Dyatlov Pass incident

A theory generating a lot of excitement is related to mysterious light phenomena occurring in the Urals region.

An excerpt from the article 39 facts about Dyatlov Pass incident

One of the most mysterious yet partially documented phenomena occurring in the Northern Urals is lights appearing in the sky. Some analysts point to military bases in the area where ballistic missiles were tested, but some attribute them to atmospheric phenomena, more specifically, ball lightning.

The light phenomena in 1959 were documented and analyzed by prosecutor Lev Ivanov.

The analysis shows that light phenomena were observed three times in February and March 1959 - on February 2 and 17 and March 31. For the above hypothesis, the two outermost dates are the most important - on February 2, members of the Dyatlov group die, and on March 31 a large search group, including students of the Ural Polytechnical Institute, directly witnesses the phenomenon.

Enthusiasts of the theory focus primarily on witness accounts of the March 31 event, as it explains the irrational behavior of the Dyatlov group. According to these accounts, after the sudden and unexpected illumination of the entire sky, a number of people, primarily students, ran out of their tents in just their underwear, without jackets or shoes, and panicked at the sight of the indefinite flashes. Many of them then requested to be transported back to the Polytechnic, as the experience shook them badly.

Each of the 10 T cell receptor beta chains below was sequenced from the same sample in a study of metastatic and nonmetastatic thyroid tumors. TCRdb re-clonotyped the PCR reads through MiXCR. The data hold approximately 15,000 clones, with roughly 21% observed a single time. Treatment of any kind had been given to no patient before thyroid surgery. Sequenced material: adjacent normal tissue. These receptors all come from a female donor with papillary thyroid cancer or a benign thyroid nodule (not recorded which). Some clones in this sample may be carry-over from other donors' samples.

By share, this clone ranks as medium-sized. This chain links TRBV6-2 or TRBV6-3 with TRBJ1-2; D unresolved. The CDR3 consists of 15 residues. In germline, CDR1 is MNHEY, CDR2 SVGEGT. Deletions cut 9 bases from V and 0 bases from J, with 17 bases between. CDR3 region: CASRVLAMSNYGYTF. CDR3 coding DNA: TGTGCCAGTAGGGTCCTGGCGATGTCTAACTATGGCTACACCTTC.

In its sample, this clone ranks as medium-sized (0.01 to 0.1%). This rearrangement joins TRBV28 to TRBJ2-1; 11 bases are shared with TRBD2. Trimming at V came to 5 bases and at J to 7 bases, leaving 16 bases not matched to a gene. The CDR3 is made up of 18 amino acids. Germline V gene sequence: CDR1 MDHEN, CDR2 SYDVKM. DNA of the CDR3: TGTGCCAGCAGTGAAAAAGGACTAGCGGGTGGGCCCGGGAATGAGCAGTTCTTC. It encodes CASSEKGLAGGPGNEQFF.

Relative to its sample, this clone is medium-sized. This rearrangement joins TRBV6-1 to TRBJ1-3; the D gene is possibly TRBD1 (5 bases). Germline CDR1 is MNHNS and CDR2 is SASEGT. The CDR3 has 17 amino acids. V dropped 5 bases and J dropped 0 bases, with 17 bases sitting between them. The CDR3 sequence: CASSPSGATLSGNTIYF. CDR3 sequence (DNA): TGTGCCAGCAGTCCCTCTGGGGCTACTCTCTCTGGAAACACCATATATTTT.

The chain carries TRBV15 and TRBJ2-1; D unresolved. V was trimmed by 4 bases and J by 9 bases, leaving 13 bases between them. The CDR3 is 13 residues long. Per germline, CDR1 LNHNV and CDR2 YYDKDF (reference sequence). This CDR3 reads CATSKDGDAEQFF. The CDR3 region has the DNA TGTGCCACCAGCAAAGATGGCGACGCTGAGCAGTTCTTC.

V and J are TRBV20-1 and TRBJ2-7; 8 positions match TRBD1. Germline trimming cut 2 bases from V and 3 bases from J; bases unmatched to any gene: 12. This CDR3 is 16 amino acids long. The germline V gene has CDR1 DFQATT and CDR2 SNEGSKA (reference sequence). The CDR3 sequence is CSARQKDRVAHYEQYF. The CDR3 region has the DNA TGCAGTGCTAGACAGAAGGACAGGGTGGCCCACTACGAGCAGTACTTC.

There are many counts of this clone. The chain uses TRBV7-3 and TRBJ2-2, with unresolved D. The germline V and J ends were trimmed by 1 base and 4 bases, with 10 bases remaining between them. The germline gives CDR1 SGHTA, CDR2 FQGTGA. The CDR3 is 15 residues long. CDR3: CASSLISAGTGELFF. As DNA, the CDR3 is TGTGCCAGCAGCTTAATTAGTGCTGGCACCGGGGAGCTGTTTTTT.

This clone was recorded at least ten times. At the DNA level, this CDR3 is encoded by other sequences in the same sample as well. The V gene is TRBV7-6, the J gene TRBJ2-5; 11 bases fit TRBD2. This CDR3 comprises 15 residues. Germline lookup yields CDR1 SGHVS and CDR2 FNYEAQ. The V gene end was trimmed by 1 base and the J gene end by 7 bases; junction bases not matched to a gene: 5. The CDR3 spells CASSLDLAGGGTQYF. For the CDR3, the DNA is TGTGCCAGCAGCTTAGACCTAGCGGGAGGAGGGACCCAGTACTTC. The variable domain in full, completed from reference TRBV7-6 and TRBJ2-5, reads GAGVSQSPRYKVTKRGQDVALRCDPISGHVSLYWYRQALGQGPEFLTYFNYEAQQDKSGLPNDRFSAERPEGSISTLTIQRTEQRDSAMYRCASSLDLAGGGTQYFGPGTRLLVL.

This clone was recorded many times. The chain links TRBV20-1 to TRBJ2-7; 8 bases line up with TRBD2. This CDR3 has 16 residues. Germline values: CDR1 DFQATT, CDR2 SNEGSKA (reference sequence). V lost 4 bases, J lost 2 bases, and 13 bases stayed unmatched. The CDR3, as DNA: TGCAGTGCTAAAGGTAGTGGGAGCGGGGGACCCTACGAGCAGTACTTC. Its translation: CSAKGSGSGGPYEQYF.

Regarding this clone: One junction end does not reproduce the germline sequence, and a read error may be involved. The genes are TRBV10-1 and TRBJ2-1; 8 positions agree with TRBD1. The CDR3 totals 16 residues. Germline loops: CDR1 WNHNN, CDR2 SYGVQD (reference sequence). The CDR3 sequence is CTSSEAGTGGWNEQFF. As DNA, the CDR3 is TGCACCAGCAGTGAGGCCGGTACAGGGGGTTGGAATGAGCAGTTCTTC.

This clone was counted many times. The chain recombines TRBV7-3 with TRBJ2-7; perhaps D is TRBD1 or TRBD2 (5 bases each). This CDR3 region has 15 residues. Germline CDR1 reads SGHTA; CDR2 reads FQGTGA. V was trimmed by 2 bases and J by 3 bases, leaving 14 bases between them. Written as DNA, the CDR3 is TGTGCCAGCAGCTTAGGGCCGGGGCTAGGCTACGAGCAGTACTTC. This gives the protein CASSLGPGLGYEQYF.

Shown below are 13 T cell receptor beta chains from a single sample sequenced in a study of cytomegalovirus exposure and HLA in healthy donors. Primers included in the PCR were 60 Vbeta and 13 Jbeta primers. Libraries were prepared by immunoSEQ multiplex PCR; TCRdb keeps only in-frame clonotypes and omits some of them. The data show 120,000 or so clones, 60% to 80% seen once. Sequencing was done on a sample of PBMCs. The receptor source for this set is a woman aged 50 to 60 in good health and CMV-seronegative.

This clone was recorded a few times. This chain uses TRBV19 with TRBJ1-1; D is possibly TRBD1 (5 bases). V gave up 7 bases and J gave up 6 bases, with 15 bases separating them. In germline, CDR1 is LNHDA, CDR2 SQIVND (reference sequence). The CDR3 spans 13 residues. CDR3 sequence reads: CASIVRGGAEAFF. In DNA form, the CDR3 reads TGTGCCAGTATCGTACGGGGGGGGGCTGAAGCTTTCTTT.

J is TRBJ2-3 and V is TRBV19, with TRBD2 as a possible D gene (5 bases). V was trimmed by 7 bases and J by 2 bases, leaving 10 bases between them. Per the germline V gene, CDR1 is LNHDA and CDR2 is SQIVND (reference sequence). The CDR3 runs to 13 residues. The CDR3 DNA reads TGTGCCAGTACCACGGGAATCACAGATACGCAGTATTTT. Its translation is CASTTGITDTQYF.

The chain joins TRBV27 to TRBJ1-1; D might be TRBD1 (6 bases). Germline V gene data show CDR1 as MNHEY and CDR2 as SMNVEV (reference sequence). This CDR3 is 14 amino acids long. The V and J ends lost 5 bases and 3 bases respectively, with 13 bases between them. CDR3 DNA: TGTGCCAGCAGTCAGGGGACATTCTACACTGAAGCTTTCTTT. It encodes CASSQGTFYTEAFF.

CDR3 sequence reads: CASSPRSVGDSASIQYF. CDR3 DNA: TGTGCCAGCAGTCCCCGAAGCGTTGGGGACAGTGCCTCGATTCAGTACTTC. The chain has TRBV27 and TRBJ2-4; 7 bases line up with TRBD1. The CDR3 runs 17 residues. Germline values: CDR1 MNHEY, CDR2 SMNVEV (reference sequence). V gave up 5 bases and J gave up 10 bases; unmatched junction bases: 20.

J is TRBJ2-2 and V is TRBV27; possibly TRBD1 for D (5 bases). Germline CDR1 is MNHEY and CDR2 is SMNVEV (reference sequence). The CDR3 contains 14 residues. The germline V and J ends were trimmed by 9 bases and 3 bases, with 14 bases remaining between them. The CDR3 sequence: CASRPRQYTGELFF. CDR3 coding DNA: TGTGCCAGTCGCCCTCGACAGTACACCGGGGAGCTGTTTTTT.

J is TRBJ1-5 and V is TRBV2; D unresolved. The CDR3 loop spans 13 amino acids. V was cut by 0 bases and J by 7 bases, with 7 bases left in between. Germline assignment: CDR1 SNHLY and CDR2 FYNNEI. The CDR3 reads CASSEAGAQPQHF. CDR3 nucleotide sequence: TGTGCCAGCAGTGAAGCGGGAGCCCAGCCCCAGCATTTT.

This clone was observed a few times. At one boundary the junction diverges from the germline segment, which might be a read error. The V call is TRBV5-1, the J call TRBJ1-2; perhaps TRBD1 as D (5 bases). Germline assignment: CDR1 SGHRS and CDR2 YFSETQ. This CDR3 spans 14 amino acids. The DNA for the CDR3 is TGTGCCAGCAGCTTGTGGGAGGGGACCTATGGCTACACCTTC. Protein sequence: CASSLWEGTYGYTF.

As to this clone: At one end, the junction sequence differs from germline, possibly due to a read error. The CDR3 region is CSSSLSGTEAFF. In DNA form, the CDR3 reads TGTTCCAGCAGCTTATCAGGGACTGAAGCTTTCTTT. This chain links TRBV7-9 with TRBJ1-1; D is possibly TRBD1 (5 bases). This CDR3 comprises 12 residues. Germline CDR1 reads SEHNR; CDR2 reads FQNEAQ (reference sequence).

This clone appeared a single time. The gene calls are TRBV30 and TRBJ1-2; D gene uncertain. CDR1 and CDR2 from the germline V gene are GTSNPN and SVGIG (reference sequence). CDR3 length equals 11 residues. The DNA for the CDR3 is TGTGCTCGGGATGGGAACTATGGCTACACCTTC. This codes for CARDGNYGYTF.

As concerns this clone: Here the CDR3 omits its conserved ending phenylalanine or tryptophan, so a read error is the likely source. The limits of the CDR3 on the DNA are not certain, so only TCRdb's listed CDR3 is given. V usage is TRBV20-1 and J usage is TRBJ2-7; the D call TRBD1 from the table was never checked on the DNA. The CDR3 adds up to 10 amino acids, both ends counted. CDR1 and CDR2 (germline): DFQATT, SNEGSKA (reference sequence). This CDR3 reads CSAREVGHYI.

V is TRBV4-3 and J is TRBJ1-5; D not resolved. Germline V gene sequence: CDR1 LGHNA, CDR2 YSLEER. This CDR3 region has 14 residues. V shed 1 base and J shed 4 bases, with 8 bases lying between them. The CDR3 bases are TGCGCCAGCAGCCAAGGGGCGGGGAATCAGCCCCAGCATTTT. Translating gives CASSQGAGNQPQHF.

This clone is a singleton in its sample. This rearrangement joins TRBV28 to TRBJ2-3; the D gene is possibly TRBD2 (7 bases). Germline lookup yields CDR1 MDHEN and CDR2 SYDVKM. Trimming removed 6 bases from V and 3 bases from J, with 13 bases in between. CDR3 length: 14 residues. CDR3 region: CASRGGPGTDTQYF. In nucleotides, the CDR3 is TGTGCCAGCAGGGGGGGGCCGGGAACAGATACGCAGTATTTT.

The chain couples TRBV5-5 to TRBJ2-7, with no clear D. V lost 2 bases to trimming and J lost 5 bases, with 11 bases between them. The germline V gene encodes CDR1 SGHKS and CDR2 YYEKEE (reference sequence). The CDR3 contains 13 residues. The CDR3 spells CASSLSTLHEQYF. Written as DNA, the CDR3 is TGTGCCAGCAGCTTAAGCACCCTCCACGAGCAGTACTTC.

Those who analyze the phenomenon of ball lightning and its derivatives point out that one of the consequences of the occurrence could be an explosion. Here analysts cite Doroshenko's and Krivonishchenko's unusually arranged corpses, as well as the "cobwebs" on their bodies visible in autopsy photos, characteristic of people who have been electrocuted.

According to skeptics, the hypothesis does not convincingly explain the other threads of the case.

Back to: 39 facts about Dyatlov Pass incident